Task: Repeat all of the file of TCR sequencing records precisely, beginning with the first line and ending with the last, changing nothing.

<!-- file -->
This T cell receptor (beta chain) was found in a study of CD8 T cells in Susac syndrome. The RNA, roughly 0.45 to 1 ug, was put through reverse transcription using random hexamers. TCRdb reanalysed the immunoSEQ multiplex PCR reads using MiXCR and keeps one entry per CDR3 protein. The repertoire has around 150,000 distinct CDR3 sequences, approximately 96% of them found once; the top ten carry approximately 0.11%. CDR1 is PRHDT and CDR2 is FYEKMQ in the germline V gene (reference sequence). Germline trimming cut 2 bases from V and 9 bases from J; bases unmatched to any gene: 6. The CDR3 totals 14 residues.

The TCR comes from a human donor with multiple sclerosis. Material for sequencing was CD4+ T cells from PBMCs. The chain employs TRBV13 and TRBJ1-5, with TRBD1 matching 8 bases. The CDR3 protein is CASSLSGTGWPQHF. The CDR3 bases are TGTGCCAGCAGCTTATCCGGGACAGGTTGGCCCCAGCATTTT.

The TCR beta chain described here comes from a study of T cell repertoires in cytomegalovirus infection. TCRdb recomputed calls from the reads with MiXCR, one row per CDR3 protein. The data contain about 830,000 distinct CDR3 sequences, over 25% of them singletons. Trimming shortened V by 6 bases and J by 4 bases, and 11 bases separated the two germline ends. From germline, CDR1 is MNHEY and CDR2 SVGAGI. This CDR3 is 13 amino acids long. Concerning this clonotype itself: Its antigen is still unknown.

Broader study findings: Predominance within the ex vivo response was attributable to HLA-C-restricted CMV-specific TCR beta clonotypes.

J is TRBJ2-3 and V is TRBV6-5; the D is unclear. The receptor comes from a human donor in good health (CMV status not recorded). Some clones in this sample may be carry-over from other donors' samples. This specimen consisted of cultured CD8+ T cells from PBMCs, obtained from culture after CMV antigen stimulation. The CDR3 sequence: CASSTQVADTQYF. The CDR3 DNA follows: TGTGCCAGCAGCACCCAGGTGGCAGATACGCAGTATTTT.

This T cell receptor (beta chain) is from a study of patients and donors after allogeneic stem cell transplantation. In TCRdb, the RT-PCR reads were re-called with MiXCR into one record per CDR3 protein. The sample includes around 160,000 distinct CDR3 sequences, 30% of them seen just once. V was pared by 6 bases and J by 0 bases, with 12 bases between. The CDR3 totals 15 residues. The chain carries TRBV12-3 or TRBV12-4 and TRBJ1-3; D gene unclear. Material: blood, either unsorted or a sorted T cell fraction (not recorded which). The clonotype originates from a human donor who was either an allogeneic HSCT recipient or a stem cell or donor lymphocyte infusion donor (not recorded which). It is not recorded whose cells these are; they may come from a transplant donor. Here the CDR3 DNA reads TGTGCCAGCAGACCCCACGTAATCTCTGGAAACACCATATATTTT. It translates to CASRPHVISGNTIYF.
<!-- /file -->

This T cell receptor (beta chain) was found in a study of CD8 T cells in Susac syndrome. The RNA, roughly 0.45 to 1 ug, was put through reverse transcription using random hexamers. TCRdb reanalysed the immunoSEQ multiplex PCR reads using MiXCR and keeps one entry per CDR3 protein. The repertoire has around 150,000 distinct CDR3 sequences, approximately 96% of them found once; the top ten carry approximately 0.11%. CDR1 is PRHDT and CDR2 is FYEKMQ in the germline V gene (reference sequence). Germline trimming cut 2 bases from V and 9 bases from J; bases unmatched to any gene: 6. The CDR3 totals 14 residues.

The TCR comes from a human donor with multiple sclerosis. Material for sequencing was CD4+ T cells from PBMCs. The chain employs TRBV13 and TRBJ1-5, with TRBD1 matching 8 bases. The CDR3 protein is CASSLSGTGWPQHF. The CDR3 bases are TGTGCCAGCAGCTTATCCGGGACAGGTTGGCCCCAGCATTTT.

The TCR beta chain described here comes from a study of T cell repertoires in cytomegalovirus infection. TCRdb recomputed calls from the reads with MiXCR, one row per CDR3 protein. The data contain about 830,000 distinct CDR3 sequences, over 25% of them singletons. Trimming shortened V by 6 bases and J by 4 bases, and 11 bases separated the two germline ends. From germline, CDR1 is MNHEY and CDR2 SVGAGI. This CDR3 is 13 amino acids long. Concerning this clonotype itself: Its antigen is still unknown.

Broader study findings: Predominance within the ex vivo response was attributable to HLA-C-restricted CMV-specific TCR beta clonotypes.

J is TRBJ2-3 and V is TRBV6-5; the D is unclear. The receptor comes from a human donor in good health (CMV status not recorded). Some clones in this sample may be carry-over from other donors' samples. This specimen consisted of cultured CD8+ T cells from PBMCs, obtained from culture after CMV antigen stimulation. The CDR3 sequence: CASSTQVADTQYF. The CDR3 DNA follows: TGTGCCAGCAGCACCCAGGTGGCAGATACGCAGTATTTT.

This T cell receptor (beta chain) is from a study of patients and donors after allogeneic stem cell transplantation. In TCRdb, the RT-PCR reads were re-called with MiXCR into one record per CDR3 protein. The sample includes around 160,000 distinct CDR3 sequences, 30% of them seen just once. V was pared by 6 bases and J by 0 bases, with 12 bases between. The CDR3 totals 15 residues. The chain carries TRBV12-3 or TRBV12-4 and TRBJ1-3; D gene unclear. Material: blood, either unsorted or a sorted T cell fraction (not recorded which). The clonotype originates from a human donor who was either an allogeneic HSCT recipient or a stem cell or donor lymphocyte infusion donor (not recorded which). It is not recorded whose cells these are; they may come from a transplant donor. Here the CDR3 DNA reads TGTGCCAGCAGACCCCACGTAATCTCTGGAAACACCATATATTTT. It translates to CASRPHVISGNTIYF.